Fighting a domestic war called traffic jams

We only have to look out our windshields for proof: Commuting traffic is getting worse. But now there’s scientific proof in the form of a new report from the National Academies.

We are leaving home earlier — more and more often before 6 a.m., driving farther and longer, on the order of an hour or more, making more stops on the way and, by and large, doing it alone.

All of this must drive the traffic planners nuts, because every time they get their hands on the problem, it moves.

The traditional commute from suburb to city is a dwindling custom. More workers now commute from the city to the suburbs than visa versa, and more and more workers are commuting from suburb to suburb, often one in another county. And they can do it in a choice of cars because most households now have more cars than workers.

One might expect the commute to lighten up when the baby boomers begin retiring, but the preliminary indications are that they’ll keep on working and commuting. In the ’90s, the over-65 population increased by 12 percent, but the number of over-65 workers increased by 21 percent.

If there is a bright spot to this, it’s the commuting behavior of recent immigrants, who are far more likely than their new countrymen to carpool, bike, walk or take public transportation to work.

However, after they’ve been here five years or more, they have assimilated American commuting habits and drive just like the rest of us — alone.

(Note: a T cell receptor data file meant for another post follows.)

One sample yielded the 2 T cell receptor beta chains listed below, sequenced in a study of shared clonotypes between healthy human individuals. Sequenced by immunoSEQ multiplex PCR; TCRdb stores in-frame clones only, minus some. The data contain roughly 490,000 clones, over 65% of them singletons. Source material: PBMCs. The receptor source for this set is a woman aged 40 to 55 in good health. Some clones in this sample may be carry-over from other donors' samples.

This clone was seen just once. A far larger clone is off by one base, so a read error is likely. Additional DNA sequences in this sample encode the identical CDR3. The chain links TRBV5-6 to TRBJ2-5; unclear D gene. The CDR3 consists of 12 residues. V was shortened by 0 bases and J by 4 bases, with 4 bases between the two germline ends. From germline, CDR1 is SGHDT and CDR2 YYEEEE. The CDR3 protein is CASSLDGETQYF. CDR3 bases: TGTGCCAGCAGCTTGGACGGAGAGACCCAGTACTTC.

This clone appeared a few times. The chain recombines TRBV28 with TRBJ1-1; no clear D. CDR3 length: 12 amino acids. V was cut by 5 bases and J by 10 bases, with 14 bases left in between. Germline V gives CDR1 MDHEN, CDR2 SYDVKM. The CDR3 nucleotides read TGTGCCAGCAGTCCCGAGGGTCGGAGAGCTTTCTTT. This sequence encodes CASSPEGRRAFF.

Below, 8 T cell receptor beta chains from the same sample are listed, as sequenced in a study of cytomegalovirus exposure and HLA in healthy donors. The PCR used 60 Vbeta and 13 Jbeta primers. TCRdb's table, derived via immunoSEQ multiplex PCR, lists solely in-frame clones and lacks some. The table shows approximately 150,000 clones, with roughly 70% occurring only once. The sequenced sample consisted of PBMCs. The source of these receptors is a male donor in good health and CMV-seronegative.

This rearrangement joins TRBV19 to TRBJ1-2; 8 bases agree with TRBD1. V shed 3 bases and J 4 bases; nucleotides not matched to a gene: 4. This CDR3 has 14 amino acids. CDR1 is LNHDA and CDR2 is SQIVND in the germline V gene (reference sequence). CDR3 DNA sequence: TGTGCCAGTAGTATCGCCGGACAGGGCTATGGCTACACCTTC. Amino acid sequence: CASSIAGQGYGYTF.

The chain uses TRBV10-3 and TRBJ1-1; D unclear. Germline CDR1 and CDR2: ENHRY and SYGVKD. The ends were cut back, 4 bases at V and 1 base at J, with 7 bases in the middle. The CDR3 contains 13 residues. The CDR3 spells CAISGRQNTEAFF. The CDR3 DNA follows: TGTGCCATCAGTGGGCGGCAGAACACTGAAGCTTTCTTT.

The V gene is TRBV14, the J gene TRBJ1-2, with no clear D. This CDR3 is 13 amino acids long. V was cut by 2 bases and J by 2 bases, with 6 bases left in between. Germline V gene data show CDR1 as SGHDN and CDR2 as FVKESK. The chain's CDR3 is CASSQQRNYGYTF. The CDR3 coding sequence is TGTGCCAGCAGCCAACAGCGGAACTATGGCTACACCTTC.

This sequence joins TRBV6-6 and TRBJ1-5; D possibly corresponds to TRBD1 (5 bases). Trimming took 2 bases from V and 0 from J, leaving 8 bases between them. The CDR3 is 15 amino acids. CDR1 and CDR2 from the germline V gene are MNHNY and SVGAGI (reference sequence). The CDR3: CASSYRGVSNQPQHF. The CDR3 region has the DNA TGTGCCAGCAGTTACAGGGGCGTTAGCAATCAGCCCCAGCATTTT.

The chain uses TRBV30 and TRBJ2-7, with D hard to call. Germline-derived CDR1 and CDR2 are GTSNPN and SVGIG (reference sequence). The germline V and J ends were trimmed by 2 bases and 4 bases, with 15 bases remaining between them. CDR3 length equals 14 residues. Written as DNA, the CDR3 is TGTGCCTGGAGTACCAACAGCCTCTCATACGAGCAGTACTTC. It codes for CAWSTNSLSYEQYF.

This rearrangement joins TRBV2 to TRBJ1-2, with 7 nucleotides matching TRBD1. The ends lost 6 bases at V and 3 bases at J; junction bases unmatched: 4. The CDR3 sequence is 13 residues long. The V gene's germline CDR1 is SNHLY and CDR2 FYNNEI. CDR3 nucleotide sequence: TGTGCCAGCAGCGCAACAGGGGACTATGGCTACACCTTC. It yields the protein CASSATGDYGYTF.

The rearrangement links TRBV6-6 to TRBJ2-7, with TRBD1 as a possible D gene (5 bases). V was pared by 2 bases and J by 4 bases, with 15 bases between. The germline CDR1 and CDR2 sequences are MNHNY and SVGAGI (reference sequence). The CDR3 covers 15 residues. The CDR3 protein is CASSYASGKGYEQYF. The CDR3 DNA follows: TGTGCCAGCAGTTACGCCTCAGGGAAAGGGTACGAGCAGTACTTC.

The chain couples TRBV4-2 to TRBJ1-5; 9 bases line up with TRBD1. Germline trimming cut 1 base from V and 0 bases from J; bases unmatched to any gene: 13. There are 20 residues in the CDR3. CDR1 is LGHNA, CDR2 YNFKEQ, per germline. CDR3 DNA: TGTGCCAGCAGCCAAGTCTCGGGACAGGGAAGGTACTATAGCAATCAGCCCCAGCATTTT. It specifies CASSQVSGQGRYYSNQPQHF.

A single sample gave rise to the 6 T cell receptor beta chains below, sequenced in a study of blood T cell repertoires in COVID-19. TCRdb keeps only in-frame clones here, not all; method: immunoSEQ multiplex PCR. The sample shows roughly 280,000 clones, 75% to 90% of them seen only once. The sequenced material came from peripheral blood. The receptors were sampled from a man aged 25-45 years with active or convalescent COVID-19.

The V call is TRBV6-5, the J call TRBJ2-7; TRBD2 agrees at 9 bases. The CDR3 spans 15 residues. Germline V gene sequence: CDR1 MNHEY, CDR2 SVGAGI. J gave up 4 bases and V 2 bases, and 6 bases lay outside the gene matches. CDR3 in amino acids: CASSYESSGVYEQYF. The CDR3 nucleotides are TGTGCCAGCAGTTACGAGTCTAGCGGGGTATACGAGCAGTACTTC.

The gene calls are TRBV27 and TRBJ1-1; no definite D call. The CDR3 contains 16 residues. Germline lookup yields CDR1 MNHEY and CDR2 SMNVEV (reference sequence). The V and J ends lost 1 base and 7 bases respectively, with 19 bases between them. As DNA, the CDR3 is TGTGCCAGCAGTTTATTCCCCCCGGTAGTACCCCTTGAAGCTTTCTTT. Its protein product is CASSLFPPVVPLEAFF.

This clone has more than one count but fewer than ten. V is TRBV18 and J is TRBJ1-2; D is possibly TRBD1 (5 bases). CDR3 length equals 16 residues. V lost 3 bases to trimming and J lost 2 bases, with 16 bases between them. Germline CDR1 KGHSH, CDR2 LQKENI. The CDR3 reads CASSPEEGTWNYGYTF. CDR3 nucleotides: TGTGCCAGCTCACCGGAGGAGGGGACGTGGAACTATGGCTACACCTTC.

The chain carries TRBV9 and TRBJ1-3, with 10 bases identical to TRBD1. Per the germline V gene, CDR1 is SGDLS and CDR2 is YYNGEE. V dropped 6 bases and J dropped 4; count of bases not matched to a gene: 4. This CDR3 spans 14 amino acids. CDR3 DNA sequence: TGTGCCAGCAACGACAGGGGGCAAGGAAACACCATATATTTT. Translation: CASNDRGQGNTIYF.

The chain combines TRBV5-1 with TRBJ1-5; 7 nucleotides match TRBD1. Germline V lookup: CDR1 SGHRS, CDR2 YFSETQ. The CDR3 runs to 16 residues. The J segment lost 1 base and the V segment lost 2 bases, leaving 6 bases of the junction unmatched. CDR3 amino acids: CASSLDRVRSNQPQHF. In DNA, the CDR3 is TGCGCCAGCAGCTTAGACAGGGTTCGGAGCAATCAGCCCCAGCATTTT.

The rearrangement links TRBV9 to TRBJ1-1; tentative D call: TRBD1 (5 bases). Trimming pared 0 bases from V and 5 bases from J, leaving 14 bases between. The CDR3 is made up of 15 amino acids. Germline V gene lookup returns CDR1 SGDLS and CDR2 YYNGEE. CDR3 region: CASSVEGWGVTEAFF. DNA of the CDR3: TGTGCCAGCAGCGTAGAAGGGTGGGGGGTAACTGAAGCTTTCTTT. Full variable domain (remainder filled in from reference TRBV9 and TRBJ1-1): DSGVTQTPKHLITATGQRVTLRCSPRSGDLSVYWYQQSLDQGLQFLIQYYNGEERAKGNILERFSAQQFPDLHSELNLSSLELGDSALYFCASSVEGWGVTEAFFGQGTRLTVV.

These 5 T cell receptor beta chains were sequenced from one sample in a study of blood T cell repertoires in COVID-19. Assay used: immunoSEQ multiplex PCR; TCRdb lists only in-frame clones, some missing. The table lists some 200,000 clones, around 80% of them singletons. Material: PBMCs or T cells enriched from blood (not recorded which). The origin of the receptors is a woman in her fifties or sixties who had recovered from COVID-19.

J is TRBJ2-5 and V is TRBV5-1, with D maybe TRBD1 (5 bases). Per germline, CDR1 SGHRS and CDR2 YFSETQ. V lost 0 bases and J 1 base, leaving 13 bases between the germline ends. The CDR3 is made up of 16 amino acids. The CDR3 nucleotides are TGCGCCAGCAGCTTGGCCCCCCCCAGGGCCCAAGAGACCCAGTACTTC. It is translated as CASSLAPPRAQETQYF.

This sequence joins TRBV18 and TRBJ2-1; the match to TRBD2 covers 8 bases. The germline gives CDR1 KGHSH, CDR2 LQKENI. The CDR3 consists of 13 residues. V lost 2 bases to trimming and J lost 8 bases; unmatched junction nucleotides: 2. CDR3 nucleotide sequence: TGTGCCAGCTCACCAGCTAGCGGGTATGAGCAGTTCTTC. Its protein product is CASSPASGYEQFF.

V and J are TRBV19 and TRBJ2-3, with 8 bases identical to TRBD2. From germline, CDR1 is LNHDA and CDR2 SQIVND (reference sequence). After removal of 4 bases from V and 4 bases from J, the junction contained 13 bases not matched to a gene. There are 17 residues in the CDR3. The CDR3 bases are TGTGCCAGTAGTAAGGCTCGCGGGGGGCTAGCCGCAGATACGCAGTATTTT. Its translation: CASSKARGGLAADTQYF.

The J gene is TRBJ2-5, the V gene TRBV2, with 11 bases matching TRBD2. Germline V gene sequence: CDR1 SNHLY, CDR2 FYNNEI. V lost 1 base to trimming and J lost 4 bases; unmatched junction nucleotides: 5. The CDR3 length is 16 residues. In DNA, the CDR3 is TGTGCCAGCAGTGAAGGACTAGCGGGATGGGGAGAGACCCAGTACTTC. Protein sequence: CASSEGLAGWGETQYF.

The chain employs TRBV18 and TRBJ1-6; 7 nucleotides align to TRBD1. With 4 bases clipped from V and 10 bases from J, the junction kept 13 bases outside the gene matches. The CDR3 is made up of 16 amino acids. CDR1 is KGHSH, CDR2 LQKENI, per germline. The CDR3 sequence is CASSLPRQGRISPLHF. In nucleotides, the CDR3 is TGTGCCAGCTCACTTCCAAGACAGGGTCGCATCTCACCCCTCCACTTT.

For more depressing information on commuting and why it’s likely to get still worse, the study is available at www.trb.org.

(Contact Dale McFeatters at McFeattersD(at)SHNS.com)

6 Responses to "Fighting a domestic war called traffic jams"

  1. SimonC  October 17, 2006 at 2:27 pm
  2. Teleri  October 17, 2006 at 4:12 pm
  3. TruePatriotWarrior  October 17, 2006 at 6:53 pm
  4. SimonC  October 17, 2006 at 2:27 pm

    Ask a European planner and they will tell you that if you build a road, you encourage car use and people will drive more. Build a rail link you encourage transit use and people will take the train more. It’s not something that “market” forces deal with very well: geography and infrastructure shapes behaviour.

  5. Teleri  October 17, 2006 at 4:12 pm

    Can we all say mass transit? Railways, subways, busses? Good grief. The next time I hear some idiot city planner complain that busses/subways etc are all very well but there aren’t enough riders to justify making the system USEABLE, I may go postal. It is soooo frustrating.
    I moved within 2 blocks of where I work, & can walk, thank goddess.

  6. TruePatriotWarrior  October 17, 2006 at 6:53 pm

    Indeed, in major studies done in Britain it has long been shown that if you add more freeways they will fill up. Home developers love it of course, but it makes little economic sense when the alternatives are cheaper and more personally satisfying.

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